Re: what is a meme?

From: Chris Taylor (
Date: Thu 29 Jan 2004 - 10:46:55 GMT

  • Next message: Keith Henson: "Adapted Mind--where memetics fits in knowledge space"

    That (split) post took a long time to say that this is a hard problem. It also had some real howlers in it such as:

    > it is impossible to get an account of social
    > life by adding up the actions of individuals.

    This sort of thing makes clear why this area _should_ be left to biologists. The danger of argument by analogies is clear, but while we are finding our feet this isn't a problem. The argument about terms is just a frame for the argument about the nature of the beast we seek to understand.

    [And now the irresistable opining...] And btw memes don't 'move' -- a meme is an informational stucture which is _copied_ across, imperfectly, at the equivalent of the phenotypic level, followed by an attempt to fill in the encoding post-hoc -- a process akin in many ways to reverse engineering. This explains why people find that they think about / 'understand' the same thing in very different ways, especially when ideas are broken down in argument (or whatever).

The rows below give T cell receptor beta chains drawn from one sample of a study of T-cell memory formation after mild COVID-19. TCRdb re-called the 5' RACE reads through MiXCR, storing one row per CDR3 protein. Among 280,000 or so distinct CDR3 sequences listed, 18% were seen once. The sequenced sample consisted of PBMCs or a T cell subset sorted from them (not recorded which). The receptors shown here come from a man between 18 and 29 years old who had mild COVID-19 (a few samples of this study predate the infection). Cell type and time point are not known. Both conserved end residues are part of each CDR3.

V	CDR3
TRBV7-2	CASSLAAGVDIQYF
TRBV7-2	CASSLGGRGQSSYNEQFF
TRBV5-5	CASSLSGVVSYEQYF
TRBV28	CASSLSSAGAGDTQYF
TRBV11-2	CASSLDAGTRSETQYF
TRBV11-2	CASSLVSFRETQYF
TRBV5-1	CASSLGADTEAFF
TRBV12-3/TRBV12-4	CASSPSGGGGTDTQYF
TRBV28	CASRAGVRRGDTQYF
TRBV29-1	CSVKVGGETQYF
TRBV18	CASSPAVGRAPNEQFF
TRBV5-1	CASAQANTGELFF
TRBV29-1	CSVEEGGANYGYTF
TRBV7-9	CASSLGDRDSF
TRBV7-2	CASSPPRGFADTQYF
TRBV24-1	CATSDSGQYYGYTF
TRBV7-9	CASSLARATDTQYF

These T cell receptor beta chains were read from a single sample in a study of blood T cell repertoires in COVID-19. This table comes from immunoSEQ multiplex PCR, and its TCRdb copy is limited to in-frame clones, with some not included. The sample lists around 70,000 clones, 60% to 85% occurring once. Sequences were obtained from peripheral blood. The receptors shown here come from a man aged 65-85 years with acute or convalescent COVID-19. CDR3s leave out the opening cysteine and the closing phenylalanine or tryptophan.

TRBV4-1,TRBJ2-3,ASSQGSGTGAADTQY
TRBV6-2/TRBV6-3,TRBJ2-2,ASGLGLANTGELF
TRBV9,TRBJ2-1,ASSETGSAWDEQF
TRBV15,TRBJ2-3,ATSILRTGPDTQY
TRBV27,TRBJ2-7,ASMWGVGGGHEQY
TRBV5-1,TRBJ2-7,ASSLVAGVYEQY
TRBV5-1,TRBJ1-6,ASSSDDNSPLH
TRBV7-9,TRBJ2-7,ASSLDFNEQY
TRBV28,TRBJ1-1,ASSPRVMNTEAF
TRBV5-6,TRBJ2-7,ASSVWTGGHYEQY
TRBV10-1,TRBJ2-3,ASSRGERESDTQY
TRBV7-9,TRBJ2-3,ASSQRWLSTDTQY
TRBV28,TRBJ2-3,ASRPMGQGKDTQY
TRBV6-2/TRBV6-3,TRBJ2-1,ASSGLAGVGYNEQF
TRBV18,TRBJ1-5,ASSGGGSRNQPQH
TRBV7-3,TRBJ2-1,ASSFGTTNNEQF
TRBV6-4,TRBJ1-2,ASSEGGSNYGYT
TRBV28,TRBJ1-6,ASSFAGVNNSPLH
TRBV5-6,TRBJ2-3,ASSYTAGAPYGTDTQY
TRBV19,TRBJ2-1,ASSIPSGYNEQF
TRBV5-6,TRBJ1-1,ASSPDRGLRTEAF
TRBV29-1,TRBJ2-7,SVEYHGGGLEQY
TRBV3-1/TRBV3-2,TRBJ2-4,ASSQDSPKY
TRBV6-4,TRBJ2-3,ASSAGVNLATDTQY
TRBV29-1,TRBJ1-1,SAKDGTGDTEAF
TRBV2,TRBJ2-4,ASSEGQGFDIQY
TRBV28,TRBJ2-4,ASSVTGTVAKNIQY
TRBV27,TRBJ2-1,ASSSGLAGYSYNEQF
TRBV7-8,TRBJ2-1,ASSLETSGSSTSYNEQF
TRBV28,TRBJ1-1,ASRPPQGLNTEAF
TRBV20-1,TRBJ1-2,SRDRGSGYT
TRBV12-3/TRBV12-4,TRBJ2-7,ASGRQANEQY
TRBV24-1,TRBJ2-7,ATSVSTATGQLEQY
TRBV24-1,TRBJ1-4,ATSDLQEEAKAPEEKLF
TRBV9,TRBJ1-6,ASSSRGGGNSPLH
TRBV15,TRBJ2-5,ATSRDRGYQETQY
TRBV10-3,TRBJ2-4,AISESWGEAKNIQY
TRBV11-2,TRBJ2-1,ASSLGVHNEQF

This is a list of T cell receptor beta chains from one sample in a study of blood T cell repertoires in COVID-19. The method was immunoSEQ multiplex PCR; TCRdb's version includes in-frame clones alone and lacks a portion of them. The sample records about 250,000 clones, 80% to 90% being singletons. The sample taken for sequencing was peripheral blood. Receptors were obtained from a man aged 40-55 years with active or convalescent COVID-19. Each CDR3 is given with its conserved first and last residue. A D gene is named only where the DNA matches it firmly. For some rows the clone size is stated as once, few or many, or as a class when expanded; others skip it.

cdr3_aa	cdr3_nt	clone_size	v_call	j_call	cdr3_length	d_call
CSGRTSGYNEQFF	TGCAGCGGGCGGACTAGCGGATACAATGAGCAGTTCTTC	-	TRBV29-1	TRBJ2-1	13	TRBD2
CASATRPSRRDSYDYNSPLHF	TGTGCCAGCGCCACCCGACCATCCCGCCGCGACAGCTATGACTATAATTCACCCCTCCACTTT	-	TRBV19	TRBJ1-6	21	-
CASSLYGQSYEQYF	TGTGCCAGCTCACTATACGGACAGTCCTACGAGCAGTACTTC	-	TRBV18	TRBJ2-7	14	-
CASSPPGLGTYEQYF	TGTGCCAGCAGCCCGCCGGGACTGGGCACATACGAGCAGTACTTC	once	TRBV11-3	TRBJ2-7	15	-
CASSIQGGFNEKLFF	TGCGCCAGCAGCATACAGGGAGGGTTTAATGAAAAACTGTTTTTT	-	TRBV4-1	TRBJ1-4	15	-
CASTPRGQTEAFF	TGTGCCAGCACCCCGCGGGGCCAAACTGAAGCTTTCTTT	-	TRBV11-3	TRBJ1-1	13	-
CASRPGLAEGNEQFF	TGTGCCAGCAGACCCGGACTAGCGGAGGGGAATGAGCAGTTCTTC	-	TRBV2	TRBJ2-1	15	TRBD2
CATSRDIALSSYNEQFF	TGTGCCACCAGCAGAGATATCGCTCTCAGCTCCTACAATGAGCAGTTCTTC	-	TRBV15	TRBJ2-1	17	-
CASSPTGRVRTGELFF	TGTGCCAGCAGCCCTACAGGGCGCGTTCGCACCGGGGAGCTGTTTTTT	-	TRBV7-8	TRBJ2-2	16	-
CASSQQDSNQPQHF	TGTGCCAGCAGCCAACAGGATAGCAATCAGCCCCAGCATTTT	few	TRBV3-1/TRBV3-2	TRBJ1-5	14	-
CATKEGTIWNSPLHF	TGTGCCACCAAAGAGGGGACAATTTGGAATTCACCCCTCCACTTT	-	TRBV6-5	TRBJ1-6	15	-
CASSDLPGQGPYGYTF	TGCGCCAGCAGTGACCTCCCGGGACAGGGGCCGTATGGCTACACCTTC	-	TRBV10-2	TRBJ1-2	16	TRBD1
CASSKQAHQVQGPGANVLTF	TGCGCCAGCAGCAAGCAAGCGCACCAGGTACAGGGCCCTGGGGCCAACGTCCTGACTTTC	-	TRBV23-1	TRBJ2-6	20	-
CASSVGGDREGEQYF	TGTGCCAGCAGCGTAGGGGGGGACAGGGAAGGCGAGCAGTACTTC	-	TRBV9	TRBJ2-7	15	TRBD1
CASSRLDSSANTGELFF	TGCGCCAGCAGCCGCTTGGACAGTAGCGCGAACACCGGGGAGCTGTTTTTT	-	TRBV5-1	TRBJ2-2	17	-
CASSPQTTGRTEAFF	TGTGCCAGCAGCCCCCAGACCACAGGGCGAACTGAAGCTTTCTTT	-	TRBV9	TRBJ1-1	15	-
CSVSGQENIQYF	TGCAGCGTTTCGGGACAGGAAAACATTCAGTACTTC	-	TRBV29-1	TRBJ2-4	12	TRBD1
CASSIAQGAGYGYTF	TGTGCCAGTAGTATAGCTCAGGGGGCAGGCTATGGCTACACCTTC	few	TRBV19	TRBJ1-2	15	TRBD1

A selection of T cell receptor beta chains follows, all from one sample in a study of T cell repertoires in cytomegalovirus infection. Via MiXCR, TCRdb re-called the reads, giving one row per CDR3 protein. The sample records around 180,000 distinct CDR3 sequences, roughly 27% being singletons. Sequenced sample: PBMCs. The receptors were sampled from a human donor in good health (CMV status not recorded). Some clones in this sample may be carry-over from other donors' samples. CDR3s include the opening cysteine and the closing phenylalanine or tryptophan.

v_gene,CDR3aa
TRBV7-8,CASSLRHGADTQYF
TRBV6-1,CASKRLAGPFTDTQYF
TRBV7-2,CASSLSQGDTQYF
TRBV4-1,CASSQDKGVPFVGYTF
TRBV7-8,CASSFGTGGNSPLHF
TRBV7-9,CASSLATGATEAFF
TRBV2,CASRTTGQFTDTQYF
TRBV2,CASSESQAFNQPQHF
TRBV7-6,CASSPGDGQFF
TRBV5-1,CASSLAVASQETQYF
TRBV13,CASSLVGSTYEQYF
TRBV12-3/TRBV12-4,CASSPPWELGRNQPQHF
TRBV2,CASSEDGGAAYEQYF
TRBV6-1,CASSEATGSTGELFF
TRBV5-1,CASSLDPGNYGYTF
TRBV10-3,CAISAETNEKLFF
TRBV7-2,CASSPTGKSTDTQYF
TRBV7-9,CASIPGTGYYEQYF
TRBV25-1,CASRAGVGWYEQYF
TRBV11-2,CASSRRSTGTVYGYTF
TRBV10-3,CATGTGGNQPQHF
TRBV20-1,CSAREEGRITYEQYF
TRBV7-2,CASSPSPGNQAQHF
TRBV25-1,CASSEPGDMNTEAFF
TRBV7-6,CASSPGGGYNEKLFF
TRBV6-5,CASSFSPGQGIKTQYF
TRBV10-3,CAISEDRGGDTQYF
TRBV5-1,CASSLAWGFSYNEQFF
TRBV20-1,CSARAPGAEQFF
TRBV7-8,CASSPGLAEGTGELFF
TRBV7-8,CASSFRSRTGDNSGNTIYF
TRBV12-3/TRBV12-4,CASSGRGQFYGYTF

Anyway social science has little to offer at the level of explanation, what they do have is a wealth of extremely well-studied and classified phenomena. For example I loved the idea of functionalism (in a particular sense of the term) when I did some sociology -- a well characterised phenomenon, but no bottom-up explanation as such. The best sociology can hope for is to explain society the way old physicists
    (Boyle or Rayleigh for example)explained the behaviour of gases -- at the level of gross phenomena, with no recourse to molecules.

    I could revise the quote actually, to make the point:

    > it is _only possible_ to get an account of social
    > life by adding up the actions of individuals.

    Cheers, Chris.

      Chris Taylor (
      MIAPE Project --

    =============================================================== This was distributed via the memetics list associated with the Journal of Memetics - Evolutionary Models of Information Transmission For information about the journal and the list (e.g. unsubscribing) see:

    This archive was generated by hypermail 2.1.5 : Thu 29 Jan 2004 - 10:59:04 GMT